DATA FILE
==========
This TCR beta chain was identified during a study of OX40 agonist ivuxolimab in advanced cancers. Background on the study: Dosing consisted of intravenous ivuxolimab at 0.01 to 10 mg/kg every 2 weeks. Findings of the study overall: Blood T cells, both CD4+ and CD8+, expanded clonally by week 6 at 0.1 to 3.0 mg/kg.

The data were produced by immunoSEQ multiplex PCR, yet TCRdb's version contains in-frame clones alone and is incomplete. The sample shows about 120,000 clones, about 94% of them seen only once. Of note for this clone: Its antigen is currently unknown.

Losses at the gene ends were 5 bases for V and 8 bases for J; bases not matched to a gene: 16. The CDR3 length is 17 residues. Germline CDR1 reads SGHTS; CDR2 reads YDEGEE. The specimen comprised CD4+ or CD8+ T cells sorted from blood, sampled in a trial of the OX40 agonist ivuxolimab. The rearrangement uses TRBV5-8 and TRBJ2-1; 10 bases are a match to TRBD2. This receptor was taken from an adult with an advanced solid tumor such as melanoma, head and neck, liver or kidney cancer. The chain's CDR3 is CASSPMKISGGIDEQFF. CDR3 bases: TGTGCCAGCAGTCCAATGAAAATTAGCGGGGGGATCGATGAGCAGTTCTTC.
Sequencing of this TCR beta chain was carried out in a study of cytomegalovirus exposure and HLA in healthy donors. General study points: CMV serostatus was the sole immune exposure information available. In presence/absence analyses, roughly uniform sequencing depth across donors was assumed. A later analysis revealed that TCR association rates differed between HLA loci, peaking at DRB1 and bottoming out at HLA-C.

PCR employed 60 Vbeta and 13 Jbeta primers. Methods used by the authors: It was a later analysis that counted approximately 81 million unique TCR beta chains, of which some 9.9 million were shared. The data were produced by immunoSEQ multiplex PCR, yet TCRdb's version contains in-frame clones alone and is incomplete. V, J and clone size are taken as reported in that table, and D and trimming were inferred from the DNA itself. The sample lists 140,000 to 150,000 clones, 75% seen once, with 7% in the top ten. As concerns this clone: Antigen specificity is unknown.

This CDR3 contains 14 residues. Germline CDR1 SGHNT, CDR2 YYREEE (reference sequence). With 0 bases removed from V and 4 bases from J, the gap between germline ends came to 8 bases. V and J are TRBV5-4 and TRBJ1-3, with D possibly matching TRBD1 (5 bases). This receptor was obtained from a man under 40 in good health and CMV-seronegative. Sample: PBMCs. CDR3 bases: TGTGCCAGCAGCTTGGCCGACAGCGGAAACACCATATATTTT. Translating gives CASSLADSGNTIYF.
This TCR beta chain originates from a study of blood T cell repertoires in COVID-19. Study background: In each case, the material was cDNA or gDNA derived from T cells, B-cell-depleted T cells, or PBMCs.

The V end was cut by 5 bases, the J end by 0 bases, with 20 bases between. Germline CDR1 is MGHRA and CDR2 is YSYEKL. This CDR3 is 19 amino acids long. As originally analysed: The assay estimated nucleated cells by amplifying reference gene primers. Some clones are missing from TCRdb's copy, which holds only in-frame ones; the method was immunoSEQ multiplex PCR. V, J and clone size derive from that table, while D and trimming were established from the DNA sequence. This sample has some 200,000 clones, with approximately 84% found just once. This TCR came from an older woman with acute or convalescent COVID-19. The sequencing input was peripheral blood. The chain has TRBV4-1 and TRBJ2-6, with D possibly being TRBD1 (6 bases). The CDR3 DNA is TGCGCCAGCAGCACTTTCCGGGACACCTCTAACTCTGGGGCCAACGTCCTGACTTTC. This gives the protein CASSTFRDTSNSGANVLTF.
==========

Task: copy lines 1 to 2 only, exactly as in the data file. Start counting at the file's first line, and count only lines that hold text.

This TCR beta chain was identified during a study of OX40 agonist ivuxolimab in advanced cancers. Background on the study: Dosing consisted of intravenous ivuxolimab at 0.01 to 10 mg/kg every 2 weeks. Findings of the study overall: Blood T cells, both CD4+ and CD8+, expanded clonally by week 6 at 0.1 to 3.0 mg/kg.

The data were produced by immunoSEQ multiplex PCR, yet TCRdb's version contains in-frame clones alone and is incomplete. The sample shows about 120,000 clones, about 94% of them seen only once. Of note for this clone: Its antigen is currently unknown.